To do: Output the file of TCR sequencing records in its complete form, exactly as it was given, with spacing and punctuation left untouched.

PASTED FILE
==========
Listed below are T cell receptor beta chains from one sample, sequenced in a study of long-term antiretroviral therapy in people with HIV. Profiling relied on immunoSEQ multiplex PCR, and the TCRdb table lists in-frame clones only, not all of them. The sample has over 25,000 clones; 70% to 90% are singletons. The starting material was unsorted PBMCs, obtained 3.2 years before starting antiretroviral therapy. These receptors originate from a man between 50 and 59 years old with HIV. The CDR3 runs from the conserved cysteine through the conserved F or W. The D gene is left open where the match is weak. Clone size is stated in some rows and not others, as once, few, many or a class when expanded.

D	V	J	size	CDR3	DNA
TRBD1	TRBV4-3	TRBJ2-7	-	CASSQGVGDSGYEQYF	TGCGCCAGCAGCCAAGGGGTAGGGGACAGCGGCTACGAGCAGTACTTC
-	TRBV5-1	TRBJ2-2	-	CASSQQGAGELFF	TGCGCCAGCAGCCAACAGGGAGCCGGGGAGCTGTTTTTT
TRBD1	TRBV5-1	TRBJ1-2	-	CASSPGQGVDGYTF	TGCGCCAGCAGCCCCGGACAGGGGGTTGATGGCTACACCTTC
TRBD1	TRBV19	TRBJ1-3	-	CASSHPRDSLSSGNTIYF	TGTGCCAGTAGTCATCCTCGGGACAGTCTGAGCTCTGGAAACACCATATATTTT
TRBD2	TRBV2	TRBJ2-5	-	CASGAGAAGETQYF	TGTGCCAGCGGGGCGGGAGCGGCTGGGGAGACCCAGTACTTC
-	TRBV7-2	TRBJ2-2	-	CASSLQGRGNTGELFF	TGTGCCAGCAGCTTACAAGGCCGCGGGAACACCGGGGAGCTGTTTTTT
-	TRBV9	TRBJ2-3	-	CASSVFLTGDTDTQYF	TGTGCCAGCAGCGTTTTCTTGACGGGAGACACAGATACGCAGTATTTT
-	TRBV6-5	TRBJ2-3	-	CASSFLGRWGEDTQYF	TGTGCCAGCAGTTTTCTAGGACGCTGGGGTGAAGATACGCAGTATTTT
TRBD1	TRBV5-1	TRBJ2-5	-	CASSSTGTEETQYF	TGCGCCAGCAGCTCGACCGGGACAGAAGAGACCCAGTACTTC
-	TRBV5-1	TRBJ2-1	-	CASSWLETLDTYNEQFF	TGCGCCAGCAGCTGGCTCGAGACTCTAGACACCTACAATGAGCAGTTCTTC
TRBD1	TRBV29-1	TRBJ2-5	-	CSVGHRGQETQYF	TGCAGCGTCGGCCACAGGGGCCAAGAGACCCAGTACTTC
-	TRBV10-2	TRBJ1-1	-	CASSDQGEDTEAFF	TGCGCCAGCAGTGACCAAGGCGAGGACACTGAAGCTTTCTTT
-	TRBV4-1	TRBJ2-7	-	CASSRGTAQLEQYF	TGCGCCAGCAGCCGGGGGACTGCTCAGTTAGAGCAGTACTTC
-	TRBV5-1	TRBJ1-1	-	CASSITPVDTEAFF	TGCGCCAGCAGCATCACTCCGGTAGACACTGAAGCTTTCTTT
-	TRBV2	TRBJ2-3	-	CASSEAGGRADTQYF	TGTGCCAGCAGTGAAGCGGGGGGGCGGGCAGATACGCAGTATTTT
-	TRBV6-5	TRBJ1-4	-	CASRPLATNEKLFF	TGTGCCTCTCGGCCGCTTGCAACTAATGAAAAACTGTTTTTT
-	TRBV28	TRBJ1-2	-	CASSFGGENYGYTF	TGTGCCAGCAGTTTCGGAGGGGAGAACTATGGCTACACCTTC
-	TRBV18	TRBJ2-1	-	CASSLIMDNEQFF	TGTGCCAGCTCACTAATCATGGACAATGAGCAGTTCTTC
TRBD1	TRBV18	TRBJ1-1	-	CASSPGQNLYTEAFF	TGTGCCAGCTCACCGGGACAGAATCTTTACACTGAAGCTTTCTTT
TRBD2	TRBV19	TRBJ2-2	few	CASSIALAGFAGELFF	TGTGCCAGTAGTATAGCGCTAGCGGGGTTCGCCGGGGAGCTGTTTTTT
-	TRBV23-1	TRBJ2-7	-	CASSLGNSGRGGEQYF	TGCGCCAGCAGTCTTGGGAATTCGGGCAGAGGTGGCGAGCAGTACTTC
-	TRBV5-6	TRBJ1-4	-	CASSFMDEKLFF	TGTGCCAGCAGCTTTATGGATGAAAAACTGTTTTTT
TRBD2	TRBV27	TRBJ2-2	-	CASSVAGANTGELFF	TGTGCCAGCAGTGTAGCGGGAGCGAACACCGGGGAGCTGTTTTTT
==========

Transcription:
Listed below are T cell receptor beta chains from one sample, sequenced in a study of long-term antiretroviral therapy in people with HIV. Profiling relied on immunoSEQ multiplex PCR, and the TCRdb table lists in-frame clones only, not all of them. The sample has over 25,000 clones; 70% to 90% are singletons. The starting material was unsorted PBMCs, obtained 3.2 years before starting antiretroviral therapy. These receptors originate from a man between 50 and 59 years old with HIV. The CDR3 runs from the conserved cysteine through the conserved F or W. The D gene is left open where the match is weak. Clone size is stated in some rows and not others, as once, few, many or a class when expanded.

D	V	J	size	CDR3	DNA
TRBD1	TRBV4-3	TRBJ2-7	-	CASSQGVGDSGYEQYF	TGCGCCAGCAGCCAAGGGGTAGGGGACAGCGGCTACGAGCAGTACTTC
-	TRBV5-1	TRBJ2-2	-	CASSQQGAGELFF	TGCGCCAGCAGCCAACAGGGAGCCGGGGAGCTGTTTTTT
TRBD1	TRBV5-1	TRBJ1-2	-	CASSPGQGVDGYTF	TGCGCCAGCAGCCCCGGACAGGGGGTTGATGGCTACACCTTC
TRBD1	TRBV19	TRBJ1-3	-	CASSHPRDSLSSGNTIYF	TGTGCCAGTAGTCATCCTCGGGACAGTCTGAGCTCTGGAAACACCATATATTTT
TRBD2	TRBV2	TRBJ2-5	-	CASGAGAAGETQYF	TGTGCCAGCGGGGCGGGAGCGGCTGGGGAGACCCAGTACTTC
-	TRBV7-2	TRBJ2-2	-	CASSLQGRGNTGELFF	TGTGCCAGCAGCTTACAAGGCCGCGGGAACACCGGGGAGCTGTTTTTT
-	TRBV9	TRBJ2-3	-	CASSVFLTGDTDTQYF	TGTGCCAGCAGCGTTTTCTTGACGGGAGACACAGATACGCAGTATTTT
-	TRBV6-5	TRBJ2-3	-	CASSFLGRWGEDTQYF	TGTGCCAGCAGTTTTCTAGGACGCTGGGGTGAAGATACGCAGTATTTT
TRBD1	TRBV5-1	TRBJ2-5	-	CASSSTGTEETQYF	TGCGCCAGCAGCTCGACCGGGACAGAAGAGACCCAGTACTTC
-	TRBV5-1	TRBJ2-1	-	CASSWLETLDTYNEQFF	TGCGCCAGCAGCTGGCTCGAGACTCTAGACACCTACAATGAGCAGTTCTTC
TRBD1	TRBV29-1	TRBJ2-5	-	CSVGHRGQETQYF	TGCAGCGTCGGCCACAGGGGCCAAGAGACCCAGTACTTC
-	TRBV10-2	TRBJ1-1	-	CASSDQGEDTEAFF	TGCGCCAGCAGTGACCAAGGCGAGGACACTGAAGCTTTCTTT
-	TRBV4-1	TRBJ2-7	-	CASSRGTAQLEQYF	TGCGCCAGCAGCCGGGGGACTGCTCAGTTAGAGCAGTACTTC
-	TRBV5-1	TRBJ1-1	-	CASSITPVDTEAFF	TGCGCCAGCAGCATCACTCCGGTAGACACTGAAGCTTTCTTT
-	TRBV2	TRBJ2-3	-	CASSEAGGRADTQYF	TGTGCCAGCAGTGAAGCGGGGGGGCGGGCAGATACGCAGTATTTT
-	TRBV6-5	TRBJ1-4	-	CASRPLATNEKLFF	TGTGCCTCTCGGCCGCTTGCAACTAATGAAAAACTGTTTTTT
-	TRBV28	TRBJ1-2	-	CASSFGGENYGYTF	TGTGCCAGCAGTTTCGGAGGGGAGAACTATGGCTACACCTTC
-	TRBV18	TRBJ2-1	-	CASSLIMDNEQFF	TGTGCCAGCTCACTAATCATGGACAATGAGCAGTTCTTC
TRBD1	TRBV18	TRBJ1-1	-	CASSPGQNLYTEAFF	TGTGCCAGCTCACCGGGACAGAATCTTTACACTGAAGCTTTCTTT
TRBD2	TRBV19	TRBJ2-2	few	CASSIALAGFAGELFF	TGTGCCAGTAGTATAGCGCTAGCGGGGTTCGCCGGGGAGCTGTTTTTT
-	TRBV23-1	TRBJ2-7	-	CASSLGNSGRGGEQYF	TGCGCCAGCAGTCTTGGGAATTCGGGCAGAGGTGGCGAGCAGTACTTC
-	TRBV5-6	TRBJ1-4	-	CASSFMDEKLFF	TGTGCCAGCAGCTTTATGGATGAAAAACTGTTTTTT
TRBD2	TRBV27	TRBJ2-2	-	CASSVAGANTGELFF	TGTGCCAGCAGTGTAGCGGGAGCGAACACCGGGGAGCTGTTTTTT